source: U.S. State Department Background Notes 1999

THAILAND: "LAND OF THE FREE"
A Brief Historic Overview

http://members.rogers.com/rick.gibson/history1.htm

The following snapshot of Thailand is a summary of two books, a Time Magazine article dated April 2001, and comments from our mission team leader, Noel Hutchinson, who has lived there.
Thailand, The Golden Land, by I.G. Edmonds; 1972.
Bangkok by John Blofeld; Time Life Books; 1979.

History of the Name

"Thai" means "free man," and independence and love of freedom are the two basic qualities of the Thai people. Thai origins are obscure but the most widely held
theory is they are a branch of the Mongol race originating somewhere in Outer Mongolia. Some two thousand years ago the Chinese tribes began to band together under strong leaders who assumed the positions of kings and emperors. The Thai ancestors, however, were fiercely protective of their individual freedom. Refusing to relinquish it to these kings they migrated south. At this point they commenced to call themselves Thai. Though they ultimately divided into three or so different groups, one group retained the Thai name and settled in Thailand of today.

The history of old Thailand is filled with treachery and bloody wars, complete with images of warriors on elephants pitted in battle. Enemies and vicious neighbours, along with greedy European nations, have sought through the years to enslave Thailand, but through adroit statesmanship and cunningly playing one enemy against another, Thailand has managed to remain what its name implies, the Land of the Free. It is alone among Asian nations in this regard, unique in retaining its freedom and independence since taking its place as a major Indochinese nation 800 years ago.

Thai had always followed their ancient custom by naming the nation after its capital city, and these varied from Ayudhya through Dhonburi to various others depending on the fortunes of war and conquest. It wasnít until 1938 that the Thai people officially adopted the name Prades Thai, or in English, Thailand.

SIAM

Siam is the name the outside world has principally known this nation as. The word, however, does not actually have any meaning in Thai. Back in 1200 AD the kingdom bore the name Sukhotai from its capital city. The Chinese in their early records referred to Sukhotai as Hsien-lo, which in the 16th century was picked up by the Portuguese and corrupted first to Sayam, and then to Siam. . Though the Thai never could relate to the name it stuck.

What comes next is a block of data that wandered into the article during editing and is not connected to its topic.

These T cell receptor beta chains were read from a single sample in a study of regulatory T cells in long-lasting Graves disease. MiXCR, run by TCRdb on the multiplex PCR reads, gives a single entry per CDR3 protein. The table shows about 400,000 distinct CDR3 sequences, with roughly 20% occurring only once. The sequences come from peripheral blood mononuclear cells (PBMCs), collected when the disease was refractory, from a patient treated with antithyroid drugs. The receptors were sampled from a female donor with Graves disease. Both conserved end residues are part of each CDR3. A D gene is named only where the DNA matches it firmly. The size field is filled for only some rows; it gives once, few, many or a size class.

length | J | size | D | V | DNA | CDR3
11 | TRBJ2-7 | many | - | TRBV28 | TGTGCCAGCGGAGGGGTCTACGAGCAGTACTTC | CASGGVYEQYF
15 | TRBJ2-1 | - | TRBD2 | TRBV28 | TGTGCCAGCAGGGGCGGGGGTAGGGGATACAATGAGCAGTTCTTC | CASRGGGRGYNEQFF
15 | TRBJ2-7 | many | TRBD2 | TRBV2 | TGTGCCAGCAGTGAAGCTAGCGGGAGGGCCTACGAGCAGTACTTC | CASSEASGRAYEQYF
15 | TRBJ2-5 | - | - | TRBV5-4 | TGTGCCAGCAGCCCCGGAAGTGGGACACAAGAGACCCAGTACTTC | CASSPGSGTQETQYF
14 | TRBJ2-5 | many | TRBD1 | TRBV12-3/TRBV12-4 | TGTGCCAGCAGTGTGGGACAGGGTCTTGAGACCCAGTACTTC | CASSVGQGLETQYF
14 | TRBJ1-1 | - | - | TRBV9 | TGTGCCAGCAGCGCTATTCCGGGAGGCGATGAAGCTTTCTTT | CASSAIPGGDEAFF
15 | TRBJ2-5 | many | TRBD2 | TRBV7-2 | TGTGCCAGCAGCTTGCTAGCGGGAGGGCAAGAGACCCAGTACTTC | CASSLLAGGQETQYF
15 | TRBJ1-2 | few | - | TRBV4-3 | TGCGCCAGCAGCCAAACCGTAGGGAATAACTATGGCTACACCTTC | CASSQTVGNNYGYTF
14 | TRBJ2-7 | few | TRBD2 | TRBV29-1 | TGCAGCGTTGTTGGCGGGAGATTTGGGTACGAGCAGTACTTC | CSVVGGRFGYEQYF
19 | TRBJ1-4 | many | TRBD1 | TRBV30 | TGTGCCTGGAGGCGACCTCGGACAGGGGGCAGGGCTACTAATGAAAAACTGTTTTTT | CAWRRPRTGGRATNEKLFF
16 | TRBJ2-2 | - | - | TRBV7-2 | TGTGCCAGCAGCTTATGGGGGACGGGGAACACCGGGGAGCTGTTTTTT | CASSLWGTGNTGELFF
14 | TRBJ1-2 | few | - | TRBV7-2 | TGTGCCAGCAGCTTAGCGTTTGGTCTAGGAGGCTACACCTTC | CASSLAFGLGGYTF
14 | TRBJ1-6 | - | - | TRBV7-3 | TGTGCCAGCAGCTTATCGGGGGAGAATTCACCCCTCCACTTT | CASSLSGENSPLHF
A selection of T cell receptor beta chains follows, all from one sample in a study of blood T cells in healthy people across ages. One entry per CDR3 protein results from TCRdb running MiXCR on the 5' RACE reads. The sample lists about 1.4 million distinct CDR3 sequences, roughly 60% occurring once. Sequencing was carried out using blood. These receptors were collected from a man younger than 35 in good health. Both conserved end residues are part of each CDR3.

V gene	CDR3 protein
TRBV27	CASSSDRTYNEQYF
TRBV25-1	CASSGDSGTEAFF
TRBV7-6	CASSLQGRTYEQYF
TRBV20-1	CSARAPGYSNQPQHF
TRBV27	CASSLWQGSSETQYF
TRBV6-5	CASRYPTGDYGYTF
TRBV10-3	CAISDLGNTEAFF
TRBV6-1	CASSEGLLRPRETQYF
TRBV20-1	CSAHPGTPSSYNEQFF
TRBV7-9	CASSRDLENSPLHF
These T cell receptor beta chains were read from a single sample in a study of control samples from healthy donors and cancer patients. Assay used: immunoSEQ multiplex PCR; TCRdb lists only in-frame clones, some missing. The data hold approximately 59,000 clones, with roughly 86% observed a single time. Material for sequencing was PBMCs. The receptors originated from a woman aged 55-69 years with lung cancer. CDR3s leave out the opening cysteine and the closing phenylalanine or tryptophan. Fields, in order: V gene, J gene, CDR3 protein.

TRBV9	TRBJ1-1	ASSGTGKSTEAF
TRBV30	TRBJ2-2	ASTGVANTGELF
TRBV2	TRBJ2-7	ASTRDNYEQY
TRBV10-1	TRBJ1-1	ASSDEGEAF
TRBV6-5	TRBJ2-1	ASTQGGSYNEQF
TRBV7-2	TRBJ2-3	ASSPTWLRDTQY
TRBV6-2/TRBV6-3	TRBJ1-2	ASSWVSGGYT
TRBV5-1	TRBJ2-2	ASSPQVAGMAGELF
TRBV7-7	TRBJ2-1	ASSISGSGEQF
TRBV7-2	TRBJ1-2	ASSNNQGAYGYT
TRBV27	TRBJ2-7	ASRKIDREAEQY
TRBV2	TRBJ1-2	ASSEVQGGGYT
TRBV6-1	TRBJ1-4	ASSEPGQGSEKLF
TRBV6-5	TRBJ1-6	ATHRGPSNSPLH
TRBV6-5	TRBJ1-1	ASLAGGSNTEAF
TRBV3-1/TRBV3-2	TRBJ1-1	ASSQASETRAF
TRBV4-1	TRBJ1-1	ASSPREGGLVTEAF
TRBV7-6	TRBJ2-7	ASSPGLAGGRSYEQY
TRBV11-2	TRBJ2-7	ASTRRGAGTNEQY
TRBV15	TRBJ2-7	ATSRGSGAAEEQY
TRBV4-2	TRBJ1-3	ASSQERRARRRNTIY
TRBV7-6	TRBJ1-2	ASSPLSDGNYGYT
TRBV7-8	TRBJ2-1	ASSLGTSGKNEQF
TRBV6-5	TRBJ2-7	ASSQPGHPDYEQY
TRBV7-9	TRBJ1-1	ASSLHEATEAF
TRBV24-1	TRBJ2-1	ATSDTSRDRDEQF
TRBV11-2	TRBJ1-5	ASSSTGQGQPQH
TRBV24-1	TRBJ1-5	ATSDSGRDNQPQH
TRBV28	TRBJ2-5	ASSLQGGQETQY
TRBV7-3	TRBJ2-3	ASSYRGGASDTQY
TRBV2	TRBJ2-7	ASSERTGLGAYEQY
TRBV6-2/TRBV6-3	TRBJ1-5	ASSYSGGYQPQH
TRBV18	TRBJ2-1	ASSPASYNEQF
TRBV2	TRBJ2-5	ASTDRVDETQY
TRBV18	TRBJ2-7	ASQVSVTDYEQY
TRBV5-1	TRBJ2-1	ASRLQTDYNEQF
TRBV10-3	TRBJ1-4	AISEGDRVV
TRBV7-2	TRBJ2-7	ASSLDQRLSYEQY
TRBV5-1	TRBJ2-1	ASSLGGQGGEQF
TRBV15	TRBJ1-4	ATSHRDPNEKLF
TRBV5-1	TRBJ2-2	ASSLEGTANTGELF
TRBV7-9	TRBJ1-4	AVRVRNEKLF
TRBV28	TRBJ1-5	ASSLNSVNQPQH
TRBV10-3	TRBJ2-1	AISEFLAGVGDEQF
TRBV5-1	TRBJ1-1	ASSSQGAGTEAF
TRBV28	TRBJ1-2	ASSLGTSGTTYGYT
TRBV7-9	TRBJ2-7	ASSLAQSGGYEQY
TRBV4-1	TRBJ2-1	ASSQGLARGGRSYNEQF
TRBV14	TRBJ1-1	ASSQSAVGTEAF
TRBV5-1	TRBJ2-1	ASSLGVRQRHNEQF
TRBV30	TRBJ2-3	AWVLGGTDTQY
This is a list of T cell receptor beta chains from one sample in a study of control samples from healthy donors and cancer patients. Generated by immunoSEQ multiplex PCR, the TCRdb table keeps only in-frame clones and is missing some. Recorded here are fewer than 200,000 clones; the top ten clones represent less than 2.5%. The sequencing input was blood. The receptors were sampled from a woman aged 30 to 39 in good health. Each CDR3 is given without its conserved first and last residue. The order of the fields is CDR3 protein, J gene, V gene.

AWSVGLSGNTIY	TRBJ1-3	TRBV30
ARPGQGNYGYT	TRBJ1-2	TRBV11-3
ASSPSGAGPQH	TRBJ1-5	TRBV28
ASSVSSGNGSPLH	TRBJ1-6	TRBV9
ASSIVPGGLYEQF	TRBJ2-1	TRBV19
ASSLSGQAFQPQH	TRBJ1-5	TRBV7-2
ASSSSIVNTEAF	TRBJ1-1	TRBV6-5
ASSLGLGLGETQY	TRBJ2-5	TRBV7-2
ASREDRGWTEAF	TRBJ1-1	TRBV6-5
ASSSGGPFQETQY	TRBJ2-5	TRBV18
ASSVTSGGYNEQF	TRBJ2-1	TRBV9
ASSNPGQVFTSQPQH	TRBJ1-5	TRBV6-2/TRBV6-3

Most of us have some familiarity with Thailand, but through its former name Siam. Recall PT Barnumís "Siamese Twins"; Disneyís Siamese cats singing "We are Siamese if you please"; and the highly stylized "Siamese Dancing." The movie "Bridge Over the River Quai" was set in its northern regions, and mother of contemporary golfing great, Tiger Woods, is from Thailand.

In 1851, the reigning monarch, King Mongkut, popularized in the 19th and 20th century through the highly fictionalized and inaccurate portrayals, "Anna and the King of Siam" and "The King and I," adopted Siam as the countryís official name.

The People

The current population total is 60 million, comprised of Chinese, Malaysians, Indians, Karens, Mons, Khmers (Cambodians), aborigine hills tribes and westerners. Except for the hill tribes these foreign elements congregate in the urban areas, the largest of which is Bangkok. Historically the Chinese have controlled the major part of the countryís business. The rest of Thailandís people are scattered through 40,000 to 50,000 or more rural villages. Life in the villages is the real Thailand as there are only a few dozen cities and towns. The nation is chiefly agrarian, the bulk of its population being farmers. Wealth to a rural Thai means land, rice, cattle and family. Like the Cambodians, the Thai are "children of the river." Whenever possible, they like to build along the waterís edge: the river affords ready- made sanitation facilities with the tides flushing away refuse, and it also provides for the obligatory evening bath. Initially the Thai used a network of canals to navigate by boat through their cities. It wasnít until the last one hundred fifty years or so they began using roads.